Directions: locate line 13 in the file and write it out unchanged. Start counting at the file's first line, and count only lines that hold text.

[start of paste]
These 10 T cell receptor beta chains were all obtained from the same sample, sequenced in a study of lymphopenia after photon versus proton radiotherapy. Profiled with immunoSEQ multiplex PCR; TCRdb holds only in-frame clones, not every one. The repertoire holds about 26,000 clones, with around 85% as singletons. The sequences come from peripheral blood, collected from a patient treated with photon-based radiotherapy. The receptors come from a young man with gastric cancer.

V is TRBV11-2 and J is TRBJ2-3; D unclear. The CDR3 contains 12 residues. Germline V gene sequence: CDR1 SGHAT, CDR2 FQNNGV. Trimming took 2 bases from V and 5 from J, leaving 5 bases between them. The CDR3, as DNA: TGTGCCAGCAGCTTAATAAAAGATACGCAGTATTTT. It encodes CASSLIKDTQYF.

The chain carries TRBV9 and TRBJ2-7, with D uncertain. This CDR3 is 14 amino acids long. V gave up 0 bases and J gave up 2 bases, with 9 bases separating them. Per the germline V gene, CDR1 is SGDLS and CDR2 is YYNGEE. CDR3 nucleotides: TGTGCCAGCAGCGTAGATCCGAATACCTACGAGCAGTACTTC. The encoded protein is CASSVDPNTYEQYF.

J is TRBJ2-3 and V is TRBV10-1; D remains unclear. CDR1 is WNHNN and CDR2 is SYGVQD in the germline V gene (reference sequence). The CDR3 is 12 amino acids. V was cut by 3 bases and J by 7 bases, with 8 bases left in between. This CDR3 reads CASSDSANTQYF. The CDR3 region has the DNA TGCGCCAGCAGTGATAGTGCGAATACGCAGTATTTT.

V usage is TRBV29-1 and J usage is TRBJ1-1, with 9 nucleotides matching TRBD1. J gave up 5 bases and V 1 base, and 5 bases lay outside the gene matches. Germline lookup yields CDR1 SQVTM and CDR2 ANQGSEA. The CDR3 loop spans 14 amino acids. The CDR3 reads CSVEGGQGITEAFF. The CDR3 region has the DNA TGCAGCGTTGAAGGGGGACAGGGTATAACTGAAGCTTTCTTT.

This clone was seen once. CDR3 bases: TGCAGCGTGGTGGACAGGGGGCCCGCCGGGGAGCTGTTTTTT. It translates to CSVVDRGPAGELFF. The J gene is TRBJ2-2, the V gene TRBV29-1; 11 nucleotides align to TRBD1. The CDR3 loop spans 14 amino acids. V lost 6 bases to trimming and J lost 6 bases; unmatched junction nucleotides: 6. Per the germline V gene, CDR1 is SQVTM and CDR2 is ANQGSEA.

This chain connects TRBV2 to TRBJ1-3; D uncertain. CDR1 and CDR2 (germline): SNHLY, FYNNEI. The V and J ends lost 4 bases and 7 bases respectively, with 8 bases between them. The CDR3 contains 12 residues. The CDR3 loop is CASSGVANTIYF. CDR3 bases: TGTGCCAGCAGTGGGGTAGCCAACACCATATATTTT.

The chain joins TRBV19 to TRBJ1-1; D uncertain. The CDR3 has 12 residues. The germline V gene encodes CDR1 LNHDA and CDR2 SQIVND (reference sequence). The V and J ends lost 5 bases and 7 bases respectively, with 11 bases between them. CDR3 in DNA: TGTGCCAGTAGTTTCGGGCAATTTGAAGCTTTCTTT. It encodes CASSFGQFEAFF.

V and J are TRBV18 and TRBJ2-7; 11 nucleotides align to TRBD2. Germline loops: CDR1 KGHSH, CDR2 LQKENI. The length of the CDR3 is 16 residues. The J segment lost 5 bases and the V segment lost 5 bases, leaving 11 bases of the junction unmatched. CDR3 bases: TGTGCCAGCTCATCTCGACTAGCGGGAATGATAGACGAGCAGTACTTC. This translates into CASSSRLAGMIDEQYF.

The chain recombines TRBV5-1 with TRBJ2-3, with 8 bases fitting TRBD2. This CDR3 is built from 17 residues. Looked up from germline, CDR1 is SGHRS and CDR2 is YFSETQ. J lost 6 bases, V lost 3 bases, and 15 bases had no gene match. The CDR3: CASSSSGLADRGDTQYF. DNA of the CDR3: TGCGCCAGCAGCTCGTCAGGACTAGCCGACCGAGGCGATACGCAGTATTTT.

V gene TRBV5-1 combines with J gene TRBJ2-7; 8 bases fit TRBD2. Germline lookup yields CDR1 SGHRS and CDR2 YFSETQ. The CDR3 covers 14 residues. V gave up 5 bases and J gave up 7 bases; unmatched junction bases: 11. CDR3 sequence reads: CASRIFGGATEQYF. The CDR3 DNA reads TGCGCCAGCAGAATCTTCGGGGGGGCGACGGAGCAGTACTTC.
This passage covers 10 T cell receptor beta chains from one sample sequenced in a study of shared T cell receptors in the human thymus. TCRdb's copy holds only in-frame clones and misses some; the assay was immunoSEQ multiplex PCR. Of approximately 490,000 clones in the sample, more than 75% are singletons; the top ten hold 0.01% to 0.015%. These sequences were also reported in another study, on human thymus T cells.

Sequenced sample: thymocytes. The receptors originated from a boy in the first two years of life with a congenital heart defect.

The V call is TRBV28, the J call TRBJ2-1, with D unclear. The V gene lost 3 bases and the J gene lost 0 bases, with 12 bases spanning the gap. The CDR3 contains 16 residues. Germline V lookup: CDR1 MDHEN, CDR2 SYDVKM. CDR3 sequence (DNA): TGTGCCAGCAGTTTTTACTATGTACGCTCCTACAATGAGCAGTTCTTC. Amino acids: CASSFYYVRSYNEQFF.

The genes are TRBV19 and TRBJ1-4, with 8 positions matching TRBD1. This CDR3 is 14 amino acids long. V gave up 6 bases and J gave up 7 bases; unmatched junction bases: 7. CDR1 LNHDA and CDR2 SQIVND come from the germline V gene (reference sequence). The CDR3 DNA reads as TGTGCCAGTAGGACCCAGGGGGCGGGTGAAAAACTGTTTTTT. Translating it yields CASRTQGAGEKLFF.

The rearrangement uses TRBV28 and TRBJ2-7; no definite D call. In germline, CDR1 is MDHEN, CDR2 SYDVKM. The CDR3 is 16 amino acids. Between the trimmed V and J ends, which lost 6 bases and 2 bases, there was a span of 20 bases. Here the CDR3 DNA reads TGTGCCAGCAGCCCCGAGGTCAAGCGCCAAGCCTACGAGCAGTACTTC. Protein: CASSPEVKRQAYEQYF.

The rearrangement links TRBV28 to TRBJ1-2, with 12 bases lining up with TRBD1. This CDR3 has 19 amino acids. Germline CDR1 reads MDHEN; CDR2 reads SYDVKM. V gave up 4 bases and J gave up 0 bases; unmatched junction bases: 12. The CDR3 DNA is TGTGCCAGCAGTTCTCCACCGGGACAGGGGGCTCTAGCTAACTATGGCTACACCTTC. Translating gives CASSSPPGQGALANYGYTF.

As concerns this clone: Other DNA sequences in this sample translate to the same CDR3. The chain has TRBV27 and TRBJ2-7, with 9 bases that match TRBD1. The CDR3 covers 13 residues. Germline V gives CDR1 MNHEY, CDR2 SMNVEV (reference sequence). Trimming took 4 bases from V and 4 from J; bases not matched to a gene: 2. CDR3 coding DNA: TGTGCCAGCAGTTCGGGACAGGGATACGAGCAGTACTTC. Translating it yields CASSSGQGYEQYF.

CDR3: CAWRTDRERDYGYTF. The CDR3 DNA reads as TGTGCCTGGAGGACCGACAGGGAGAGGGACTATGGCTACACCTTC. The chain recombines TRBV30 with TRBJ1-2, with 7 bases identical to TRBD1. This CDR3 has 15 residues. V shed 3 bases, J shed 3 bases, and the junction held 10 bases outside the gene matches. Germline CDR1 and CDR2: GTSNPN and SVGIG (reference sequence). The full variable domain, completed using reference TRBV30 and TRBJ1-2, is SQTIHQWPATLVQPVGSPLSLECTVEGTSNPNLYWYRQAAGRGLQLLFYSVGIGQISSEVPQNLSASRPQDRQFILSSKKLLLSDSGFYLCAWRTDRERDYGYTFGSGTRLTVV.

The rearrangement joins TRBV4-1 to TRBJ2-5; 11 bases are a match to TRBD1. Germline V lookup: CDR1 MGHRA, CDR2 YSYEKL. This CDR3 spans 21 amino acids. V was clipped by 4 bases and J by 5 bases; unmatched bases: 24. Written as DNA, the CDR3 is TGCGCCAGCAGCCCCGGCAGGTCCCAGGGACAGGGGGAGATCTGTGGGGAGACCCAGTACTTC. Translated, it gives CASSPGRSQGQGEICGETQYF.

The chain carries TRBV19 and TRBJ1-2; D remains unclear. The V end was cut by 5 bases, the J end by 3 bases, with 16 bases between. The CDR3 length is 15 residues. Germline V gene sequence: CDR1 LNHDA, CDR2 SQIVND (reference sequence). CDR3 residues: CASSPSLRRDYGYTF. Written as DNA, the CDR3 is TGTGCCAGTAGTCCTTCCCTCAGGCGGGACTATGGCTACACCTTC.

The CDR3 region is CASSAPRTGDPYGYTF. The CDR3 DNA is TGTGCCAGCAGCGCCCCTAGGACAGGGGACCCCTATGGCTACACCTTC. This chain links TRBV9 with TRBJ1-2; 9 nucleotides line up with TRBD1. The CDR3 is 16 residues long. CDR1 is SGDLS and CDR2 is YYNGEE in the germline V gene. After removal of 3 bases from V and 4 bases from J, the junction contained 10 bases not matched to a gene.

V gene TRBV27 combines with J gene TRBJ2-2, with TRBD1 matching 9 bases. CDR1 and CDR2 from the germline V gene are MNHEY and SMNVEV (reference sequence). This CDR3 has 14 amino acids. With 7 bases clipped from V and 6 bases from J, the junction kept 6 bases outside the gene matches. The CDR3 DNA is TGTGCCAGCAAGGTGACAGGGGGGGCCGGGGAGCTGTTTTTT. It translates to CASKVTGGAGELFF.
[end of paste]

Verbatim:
Sequenced sample: thymocytes. The receptors originated from a boy in the first two years of life with a congenital heart defect.